Pope Francis on Saturday urged people to pull investments from companies that are not committed to protecting the environment--encouraging them to make the transition to caring for the environment. He also said that investing in companies that care about the environment will be a reward for their activities.
“One way to encourage this change is to lead companies towards the urgent need to commit to the integral care of our common home, excluding from investments companies that do not meet (these) parameters ... and rewarding those that (do),” he said.
Pope Francis spoke in a video message for an online event “Countdown Global Launch, A Call to Action on Climate Change,” according to Reuters. He said the pandemic highlighted the need to tackle the climate crisis and related, social challenges.
“The current economic system is unsustainable. We are faced with a moral imperative ... to rethink many things,” he said, listing means of production, consumerism, waste, indifference to the poor, and harmful energy sources.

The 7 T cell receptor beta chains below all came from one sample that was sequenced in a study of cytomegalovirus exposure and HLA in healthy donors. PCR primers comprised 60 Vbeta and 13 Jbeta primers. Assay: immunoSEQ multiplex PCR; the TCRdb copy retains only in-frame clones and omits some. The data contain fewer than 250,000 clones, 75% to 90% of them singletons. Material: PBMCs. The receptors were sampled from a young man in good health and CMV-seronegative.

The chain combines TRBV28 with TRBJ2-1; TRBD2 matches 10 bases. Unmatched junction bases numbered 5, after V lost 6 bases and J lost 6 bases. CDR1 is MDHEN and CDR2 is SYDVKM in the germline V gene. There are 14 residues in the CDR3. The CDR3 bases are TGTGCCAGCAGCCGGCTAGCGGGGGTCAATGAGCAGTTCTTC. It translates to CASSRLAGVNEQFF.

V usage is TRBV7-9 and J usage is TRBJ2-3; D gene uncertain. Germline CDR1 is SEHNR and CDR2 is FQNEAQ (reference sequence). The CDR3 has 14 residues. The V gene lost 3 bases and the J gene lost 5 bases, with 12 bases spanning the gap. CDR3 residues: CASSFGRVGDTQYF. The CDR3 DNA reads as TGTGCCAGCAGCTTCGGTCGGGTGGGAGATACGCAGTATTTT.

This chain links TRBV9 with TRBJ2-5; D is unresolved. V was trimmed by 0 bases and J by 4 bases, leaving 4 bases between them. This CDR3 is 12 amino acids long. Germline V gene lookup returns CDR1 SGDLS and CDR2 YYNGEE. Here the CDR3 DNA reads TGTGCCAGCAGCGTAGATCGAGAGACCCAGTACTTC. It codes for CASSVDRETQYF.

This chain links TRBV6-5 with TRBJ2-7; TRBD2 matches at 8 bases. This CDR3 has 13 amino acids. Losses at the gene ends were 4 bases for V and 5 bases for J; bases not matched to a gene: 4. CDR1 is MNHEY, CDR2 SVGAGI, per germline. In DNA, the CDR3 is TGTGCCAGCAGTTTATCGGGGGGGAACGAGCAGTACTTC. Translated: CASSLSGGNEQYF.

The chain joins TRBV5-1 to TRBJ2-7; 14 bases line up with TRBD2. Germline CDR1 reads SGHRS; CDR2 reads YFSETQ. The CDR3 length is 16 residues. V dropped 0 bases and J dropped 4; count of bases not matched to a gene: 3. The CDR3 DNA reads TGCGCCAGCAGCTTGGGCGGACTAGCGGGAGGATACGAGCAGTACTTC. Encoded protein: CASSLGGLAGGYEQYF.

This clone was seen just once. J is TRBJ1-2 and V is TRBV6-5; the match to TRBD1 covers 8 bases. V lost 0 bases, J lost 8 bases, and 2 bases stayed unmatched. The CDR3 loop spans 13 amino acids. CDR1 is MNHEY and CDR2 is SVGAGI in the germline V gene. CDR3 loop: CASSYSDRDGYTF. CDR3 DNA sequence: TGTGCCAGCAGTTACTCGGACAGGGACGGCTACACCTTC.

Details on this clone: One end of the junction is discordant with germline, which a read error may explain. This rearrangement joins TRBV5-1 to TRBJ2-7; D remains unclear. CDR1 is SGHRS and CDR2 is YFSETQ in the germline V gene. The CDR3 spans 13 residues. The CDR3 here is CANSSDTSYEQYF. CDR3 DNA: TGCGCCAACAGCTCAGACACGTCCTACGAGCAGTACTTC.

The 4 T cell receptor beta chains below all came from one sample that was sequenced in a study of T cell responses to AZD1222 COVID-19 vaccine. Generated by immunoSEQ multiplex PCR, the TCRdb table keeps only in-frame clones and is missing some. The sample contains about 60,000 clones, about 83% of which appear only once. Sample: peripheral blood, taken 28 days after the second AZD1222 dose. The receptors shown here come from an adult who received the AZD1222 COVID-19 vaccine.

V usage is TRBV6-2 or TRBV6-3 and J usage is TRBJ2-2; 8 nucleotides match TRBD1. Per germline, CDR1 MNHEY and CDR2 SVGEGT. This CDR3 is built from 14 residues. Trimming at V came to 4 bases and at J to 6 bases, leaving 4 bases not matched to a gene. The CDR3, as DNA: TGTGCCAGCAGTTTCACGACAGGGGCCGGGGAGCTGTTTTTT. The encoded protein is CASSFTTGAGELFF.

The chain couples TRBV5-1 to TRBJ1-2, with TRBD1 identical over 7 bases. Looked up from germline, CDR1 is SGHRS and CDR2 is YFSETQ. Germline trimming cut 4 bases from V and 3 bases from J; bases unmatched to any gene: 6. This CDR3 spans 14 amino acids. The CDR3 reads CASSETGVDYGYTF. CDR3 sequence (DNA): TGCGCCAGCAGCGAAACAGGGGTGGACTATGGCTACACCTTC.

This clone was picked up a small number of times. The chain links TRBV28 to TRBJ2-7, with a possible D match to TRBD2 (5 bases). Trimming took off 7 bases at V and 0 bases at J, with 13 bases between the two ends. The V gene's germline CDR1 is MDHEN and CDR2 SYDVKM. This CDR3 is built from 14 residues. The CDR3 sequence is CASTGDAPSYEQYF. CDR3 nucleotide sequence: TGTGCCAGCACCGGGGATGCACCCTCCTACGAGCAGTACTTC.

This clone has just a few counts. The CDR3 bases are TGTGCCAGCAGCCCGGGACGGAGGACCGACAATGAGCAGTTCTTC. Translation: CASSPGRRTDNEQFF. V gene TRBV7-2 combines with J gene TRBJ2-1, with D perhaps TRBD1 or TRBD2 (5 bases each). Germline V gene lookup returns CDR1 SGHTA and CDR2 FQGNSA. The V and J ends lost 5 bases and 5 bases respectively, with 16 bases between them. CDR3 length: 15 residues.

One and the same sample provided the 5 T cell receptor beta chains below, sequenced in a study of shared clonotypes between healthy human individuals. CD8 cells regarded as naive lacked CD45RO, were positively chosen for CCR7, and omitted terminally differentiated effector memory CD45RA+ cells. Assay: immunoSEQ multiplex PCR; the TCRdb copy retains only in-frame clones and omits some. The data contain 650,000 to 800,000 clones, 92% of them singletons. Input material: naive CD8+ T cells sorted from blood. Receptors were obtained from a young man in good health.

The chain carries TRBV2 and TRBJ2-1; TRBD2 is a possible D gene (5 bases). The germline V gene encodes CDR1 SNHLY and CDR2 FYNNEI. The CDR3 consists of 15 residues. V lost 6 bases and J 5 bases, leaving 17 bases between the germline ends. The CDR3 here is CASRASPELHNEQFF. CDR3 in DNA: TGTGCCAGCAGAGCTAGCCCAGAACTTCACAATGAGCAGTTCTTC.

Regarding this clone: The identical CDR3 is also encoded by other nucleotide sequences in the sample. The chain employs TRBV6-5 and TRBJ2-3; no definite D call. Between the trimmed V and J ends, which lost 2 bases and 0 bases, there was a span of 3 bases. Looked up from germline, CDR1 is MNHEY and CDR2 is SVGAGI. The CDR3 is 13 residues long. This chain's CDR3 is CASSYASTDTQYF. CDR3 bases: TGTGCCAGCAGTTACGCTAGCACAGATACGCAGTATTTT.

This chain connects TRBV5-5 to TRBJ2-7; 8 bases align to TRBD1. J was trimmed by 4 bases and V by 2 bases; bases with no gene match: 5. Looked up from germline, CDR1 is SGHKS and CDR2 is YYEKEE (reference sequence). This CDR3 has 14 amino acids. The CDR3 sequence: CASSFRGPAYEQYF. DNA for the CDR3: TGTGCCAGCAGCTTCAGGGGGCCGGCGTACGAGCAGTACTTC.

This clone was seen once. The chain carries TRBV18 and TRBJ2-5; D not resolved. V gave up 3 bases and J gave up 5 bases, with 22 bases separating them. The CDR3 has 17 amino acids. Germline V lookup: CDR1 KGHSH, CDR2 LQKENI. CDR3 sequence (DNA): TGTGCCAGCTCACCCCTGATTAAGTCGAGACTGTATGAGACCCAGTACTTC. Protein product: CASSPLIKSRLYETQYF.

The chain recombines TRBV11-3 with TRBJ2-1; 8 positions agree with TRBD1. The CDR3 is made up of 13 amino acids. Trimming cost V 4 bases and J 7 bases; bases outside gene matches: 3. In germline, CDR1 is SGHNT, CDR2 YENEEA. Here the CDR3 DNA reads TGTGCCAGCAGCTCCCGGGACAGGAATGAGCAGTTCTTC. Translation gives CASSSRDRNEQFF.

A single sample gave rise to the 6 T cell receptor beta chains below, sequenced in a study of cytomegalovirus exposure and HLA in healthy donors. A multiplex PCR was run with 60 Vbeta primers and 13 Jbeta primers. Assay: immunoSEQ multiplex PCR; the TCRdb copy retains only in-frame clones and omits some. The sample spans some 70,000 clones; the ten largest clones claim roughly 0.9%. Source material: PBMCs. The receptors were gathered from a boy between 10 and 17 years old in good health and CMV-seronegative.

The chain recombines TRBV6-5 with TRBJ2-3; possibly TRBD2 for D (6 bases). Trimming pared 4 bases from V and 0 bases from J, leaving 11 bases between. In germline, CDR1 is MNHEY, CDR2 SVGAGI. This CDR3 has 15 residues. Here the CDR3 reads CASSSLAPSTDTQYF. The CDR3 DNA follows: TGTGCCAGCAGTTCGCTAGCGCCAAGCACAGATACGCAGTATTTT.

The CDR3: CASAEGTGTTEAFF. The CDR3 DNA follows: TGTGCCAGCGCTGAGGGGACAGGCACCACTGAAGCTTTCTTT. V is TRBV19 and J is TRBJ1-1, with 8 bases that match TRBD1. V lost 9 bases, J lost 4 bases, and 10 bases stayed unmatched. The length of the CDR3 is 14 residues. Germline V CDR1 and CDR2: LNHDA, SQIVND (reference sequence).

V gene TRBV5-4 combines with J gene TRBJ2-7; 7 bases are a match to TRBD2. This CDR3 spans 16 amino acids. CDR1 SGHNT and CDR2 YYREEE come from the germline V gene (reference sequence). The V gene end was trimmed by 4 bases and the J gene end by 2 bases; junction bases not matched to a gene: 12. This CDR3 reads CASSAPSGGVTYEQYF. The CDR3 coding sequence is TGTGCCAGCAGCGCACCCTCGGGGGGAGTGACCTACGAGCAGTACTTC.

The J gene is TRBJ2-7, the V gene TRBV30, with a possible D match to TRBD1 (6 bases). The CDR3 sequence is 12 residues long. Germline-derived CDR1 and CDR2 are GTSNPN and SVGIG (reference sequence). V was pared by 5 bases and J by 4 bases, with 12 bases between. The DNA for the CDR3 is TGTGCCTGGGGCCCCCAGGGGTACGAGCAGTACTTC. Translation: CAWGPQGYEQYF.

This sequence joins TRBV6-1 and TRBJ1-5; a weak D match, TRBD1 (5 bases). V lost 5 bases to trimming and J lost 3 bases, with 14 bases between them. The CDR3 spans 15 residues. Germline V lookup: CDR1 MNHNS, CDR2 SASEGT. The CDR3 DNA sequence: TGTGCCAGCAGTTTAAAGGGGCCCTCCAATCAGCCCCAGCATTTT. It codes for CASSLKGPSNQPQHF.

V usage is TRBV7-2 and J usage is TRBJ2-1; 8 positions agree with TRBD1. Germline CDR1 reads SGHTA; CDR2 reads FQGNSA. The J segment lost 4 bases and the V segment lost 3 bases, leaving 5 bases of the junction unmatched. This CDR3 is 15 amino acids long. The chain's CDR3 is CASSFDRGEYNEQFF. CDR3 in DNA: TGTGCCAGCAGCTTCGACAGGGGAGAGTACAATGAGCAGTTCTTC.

“Science tells us, every day with more precision, that we need to act urgently ... if we are to have any hope of avoiding radical and catastrophic climate change,” he said.
Pope Francis said that we need to act in 3 directions:
In June, a Vatican document urged Catholics to disinvest from the armaments and fossil fuel industries and to monitor companies in sectors such as mining for possible damage to the environment.
In 2015, Pope Francis published Laudato si' encyclical where, among other things, he criticizes consumerism and irresponsible development, laments environmental degradation and global warming, and calls on all people in the world to take "swift and unified global action."
It was sent to the world's 5,000 Catholic bishops and 400,000 priests, calling for “swift and unified global action” on climate change, including through the adoption of renewable energy. In line with the Pope's calls, Catholic institutions around the world have begun the transition to renewable energy sources.
A north Queensland solar and storage project will install 8MWh of Tesla battery storage, in a bid to power the Townsville Catholic Diocese with 100% renewables.
In the future, Queensland-based commercial solar company GEM Energy is to supply Tesla battery systems with a total capacity of 5.1MW of solar power at 27 sites owned by the Townsville Catholic Education Office.
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